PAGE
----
Gamma Band Update
The S&P 500 (SPX) moved above the Gamma Flip level on Monday of last week, spent the rest of the week trading in a fairly narrow range, and closed the week just above 4,200. We agree with many others that options and VIX order flow have become one of the primary “fundamentals” of the market, and as long as the SPX remains above its Gamma Flip levels, we will expect declining volatility and a continuing grind higher.
Our daily Gamma Band model moved to a 100% allocation to SPX on Monday and remained at that level throughout the week. When the daily price closes below “Gamma Flip” (currently near 4,180), the model will reduce exposure in order to avoid price volatility and sell-off risk. If the market closes on a daily basis below the lower gamma level (currently near 3,950), the model will reduce the SPX allocation to zero.
Investors who keep an eye on various gamma-related levels are more aware of when market volatility is expected to increase. One application of Gamma Bands is to maintain high allocations to stocks when risk is expected to be lower. For investors who have been conditioned to “buy low and sell high,” it is counter-intuitive to increase allocations when the market rises, but this approach has shown to increase risk-adjusted returns in the back-test.
The Gamma Band model is one of several indicators that we publish daily in our SPX Report. With stocks continuing to extend historically high valuations, risk management tools are more important than ever to manage the next drawdown, whenever it comes.
A sample of the SPX report can be downloaded from this link. Please visit our website to learn more about our daily reports and quantitative algorithms.
The Gamma Flip – Background
Many market analysts note that daily volatility in the S&P 500 will change when the value of the SPX moves from one gamma regime to another. Some analysts call this level the “gamma flip.” The scatterplot below shows how price volatility (on the y-axis) is increasingly lower as the value of SPX rises higher above the Gamma Neutral level (on the right side of the chart). When the value of the S&P closes lower than Gamma Neutral (to the left of the chart), volatility increases.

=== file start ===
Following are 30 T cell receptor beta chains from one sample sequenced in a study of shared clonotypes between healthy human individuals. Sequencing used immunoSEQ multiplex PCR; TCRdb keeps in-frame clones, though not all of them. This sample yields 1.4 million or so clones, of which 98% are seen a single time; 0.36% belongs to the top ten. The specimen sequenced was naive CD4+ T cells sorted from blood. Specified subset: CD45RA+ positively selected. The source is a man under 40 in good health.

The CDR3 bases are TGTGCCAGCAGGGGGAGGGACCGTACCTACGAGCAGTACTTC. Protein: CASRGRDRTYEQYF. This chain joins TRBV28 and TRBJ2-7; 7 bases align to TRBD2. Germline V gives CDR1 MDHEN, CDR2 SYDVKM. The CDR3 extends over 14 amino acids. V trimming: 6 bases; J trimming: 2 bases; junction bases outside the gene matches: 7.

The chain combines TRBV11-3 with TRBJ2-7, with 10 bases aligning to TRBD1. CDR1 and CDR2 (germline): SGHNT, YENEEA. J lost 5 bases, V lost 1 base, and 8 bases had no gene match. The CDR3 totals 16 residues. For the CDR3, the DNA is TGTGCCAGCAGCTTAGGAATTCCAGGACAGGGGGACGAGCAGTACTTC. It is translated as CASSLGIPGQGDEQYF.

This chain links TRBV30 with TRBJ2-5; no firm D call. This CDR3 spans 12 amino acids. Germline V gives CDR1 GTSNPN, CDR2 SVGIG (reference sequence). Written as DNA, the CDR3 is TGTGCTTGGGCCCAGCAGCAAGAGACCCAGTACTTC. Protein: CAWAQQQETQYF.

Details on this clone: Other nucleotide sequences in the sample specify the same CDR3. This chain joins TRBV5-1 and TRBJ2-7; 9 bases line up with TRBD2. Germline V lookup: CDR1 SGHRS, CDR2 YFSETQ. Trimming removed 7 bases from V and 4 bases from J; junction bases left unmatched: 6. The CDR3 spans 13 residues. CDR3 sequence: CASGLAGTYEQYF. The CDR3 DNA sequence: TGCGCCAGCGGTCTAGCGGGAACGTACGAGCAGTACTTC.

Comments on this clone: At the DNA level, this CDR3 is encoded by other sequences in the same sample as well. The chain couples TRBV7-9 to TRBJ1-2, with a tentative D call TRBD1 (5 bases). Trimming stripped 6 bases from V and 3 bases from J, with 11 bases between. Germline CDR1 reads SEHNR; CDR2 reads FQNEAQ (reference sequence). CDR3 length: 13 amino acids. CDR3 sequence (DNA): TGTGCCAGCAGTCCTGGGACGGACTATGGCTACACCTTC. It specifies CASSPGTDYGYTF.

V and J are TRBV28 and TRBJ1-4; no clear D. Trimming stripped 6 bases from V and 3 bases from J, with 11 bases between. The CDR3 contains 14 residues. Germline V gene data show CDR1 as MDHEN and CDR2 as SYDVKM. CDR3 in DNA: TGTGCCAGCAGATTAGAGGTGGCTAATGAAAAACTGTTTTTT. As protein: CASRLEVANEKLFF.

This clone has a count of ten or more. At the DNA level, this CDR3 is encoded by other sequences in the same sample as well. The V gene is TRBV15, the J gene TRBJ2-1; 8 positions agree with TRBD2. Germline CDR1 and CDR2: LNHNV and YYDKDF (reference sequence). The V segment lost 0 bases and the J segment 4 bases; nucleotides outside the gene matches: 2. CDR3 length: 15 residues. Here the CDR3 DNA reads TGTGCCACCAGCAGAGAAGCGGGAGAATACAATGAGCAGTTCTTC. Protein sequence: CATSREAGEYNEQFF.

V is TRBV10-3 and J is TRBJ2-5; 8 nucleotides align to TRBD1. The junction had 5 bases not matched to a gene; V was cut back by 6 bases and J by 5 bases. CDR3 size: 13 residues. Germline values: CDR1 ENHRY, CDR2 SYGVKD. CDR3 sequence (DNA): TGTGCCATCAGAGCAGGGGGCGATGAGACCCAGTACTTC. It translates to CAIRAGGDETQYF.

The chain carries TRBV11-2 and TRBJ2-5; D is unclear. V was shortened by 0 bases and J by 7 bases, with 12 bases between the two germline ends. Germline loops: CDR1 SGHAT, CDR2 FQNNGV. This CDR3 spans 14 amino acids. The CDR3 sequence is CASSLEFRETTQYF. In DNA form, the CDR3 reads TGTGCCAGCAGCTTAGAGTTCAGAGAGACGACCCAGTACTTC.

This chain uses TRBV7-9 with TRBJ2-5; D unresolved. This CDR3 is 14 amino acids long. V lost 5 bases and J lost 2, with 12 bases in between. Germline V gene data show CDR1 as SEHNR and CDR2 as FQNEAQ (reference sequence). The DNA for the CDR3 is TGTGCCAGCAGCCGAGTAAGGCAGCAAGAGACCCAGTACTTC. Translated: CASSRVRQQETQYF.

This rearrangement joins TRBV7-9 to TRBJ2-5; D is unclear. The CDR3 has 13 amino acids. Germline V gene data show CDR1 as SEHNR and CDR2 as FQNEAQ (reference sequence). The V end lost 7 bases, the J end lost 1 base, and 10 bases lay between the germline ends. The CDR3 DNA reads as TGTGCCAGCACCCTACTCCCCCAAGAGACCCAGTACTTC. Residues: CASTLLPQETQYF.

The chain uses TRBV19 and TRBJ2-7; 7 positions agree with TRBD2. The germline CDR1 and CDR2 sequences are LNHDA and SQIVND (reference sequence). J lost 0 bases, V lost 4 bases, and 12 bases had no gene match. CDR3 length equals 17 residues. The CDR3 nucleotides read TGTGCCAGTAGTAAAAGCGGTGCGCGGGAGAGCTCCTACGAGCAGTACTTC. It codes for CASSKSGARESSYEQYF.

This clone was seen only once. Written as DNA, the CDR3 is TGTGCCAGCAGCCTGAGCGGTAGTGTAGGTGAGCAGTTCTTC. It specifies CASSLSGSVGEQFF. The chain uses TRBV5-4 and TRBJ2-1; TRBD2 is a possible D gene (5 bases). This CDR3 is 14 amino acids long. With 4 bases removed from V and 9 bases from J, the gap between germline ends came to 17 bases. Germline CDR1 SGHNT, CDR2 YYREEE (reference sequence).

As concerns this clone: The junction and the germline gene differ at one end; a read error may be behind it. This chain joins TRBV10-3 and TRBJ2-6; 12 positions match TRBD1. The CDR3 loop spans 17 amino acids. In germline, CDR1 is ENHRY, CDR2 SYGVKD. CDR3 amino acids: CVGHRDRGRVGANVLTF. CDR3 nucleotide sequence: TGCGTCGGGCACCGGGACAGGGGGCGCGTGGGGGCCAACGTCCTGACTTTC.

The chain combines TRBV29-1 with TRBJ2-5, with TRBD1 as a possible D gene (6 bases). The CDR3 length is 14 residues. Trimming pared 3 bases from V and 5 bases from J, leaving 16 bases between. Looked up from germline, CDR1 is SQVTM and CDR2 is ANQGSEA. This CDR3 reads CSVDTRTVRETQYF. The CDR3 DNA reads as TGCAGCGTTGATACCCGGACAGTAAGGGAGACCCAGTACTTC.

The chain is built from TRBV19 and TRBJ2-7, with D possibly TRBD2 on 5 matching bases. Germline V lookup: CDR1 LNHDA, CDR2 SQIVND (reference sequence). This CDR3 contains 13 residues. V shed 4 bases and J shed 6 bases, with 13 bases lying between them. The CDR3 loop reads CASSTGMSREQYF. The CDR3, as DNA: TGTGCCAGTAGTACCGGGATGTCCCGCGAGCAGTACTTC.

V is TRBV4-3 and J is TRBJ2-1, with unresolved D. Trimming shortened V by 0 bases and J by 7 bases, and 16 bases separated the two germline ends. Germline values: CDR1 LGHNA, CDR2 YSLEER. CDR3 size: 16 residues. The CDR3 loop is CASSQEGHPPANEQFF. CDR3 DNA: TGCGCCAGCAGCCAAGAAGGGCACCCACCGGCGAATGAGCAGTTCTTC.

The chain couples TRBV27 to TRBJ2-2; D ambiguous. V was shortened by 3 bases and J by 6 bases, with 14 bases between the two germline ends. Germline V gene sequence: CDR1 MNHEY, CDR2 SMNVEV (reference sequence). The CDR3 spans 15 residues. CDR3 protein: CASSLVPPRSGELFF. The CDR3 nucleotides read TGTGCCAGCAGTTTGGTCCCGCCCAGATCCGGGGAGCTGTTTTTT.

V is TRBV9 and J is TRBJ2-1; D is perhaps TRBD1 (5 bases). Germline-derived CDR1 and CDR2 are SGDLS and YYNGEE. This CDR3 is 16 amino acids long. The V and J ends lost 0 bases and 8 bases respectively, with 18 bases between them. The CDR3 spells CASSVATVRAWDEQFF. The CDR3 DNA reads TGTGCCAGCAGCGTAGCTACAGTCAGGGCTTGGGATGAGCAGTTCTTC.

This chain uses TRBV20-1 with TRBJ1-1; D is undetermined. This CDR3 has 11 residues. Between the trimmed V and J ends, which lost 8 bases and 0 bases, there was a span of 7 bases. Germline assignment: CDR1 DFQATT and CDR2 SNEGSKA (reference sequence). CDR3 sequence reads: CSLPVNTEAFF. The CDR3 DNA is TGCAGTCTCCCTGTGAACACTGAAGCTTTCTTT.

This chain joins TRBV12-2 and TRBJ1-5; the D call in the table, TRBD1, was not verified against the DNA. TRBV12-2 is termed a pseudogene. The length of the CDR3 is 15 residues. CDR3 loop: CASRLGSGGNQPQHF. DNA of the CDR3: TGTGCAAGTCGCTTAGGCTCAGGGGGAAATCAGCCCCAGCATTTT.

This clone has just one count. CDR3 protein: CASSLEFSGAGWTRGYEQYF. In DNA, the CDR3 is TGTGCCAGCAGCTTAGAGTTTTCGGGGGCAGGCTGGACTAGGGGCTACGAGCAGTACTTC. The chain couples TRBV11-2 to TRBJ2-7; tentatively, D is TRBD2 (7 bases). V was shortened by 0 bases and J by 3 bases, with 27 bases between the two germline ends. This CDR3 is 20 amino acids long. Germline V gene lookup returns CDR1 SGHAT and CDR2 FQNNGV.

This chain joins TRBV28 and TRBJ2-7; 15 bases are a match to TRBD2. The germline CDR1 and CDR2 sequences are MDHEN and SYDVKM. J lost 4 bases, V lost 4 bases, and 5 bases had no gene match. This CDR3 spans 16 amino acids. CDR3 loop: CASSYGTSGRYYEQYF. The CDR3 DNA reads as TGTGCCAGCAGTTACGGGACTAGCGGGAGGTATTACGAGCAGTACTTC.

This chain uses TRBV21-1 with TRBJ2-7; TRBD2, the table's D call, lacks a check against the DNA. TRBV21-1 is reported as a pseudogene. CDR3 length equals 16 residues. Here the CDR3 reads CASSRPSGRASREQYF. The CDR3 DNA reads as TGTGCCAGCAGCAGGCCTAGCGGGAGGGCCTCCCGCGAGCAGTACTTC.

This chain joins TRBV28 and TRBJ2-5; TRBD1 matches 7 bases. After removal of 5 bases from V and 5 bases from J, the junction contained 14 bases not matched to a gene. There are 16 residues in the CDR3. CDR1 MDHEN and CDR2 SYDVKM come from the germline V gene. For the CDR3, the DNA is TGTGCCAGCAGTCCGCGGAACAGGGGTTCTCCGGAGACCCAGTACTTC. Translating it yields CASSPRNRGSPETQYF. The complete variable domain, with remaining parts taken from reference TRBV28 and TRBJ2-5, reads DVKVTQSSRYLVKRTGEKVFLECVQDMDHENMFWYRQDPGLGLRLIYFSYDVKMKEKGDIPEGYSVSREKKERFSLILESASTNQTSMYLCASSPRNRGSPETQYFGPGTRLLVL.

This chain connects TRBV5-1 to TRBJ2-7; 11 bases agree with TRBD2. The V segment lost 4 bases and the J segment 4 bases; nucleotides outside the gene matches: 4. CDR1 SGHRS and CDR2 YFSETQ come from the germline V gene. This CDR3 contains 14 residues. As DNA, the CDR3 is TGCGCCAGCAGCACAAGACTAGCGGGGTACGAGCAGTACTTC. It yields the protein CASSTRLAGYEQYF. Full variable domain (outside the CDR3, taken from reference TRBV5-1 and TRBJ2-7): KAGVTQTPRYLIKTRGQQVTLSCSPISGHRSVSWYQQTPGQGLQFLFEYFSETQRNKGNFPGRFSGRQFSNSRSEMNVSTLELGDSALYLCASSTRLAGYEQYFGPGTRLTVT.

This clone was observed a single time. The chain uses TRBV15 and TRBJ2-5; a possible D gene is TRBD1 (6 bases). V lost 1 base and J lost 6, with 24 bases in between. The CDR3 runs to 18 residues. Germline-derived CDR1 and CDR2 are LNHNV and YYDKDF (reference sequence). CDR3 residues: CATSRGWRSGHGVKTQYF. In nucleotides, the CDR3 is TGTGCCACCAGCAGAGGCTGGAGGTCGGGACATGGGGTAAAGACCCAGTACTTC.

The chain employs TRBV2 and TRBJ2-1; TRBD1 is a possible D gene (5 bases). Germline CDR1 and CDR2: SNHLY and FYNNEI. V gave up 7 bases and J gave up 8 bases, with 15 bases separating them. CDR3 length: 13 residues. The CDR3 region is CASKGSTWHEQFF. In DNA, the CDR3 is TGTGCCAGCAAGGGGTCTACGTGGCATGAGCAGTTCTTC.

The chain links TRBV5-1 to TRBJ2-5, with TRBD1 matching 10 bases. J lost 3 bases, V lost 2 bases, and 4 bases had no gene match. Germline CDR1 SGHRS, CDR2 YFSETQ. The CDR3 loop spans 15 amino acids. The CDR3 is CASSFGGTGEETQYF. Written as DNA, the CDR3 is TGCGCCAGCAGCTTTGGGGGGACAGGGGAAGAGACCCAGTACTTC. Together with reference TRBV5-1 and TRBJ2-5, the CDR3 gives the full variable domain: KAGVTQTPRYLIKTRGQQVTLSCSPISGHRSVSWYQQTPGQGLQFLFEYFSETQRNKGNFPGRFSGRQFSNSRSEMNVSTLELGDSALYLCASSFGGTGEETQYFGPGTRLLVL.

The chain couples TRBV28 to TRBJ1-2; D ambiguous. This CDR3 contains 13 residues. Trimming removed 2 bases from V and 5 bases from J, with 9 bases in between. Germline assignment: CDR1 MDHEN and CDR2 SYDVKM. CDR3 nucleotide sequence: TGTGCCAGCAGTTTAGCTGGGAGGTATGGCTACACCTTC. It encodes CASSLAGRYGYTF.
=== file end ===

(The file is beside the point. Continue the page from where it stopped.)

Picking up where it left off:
Gamma Band Model – Background
The purpose of the Gamma Band model is to show how tail risk can be reduced by following a few simple rules. The daily Gamma Band model has improved risk-adjusted returns by over 60% since 2007. The graph below demonstrates how this approach can limit drawdowns while maintaining good returns. A quick video introduction of the Gamma Band model can be seen by following this link.
This is for informational purposes only and is not trading advice. The information contained in this article is subject to our full disclaimer on our website.
 The Gamma Band model in our SPX Market Report adjusts position size DAILY based upon the daily closing levels of SPX value and calculated Gamma Neutral. The Weekly Gamma Band model is shown for illustrative purposes only.
Erik Lytikainen, the founder of Viking Analytics. He has over twenty-five years of experience as a financial analyst, entrepreneur, business developer, and commodity trader. Erik holds an MBA from the University of Maryland and a B.S. in Mechanical Engineering from Virginia Tech.
Rob McBride has 15+ years of experience in the systematic investment space. He is a former Managing Director at a multi-billion dollar hedge fund. Furthermore, he has deep experience with market data, software, and model building in financial markets. Rob has a M.S. in Computer Science from the South Dakota School of Mines and Technology.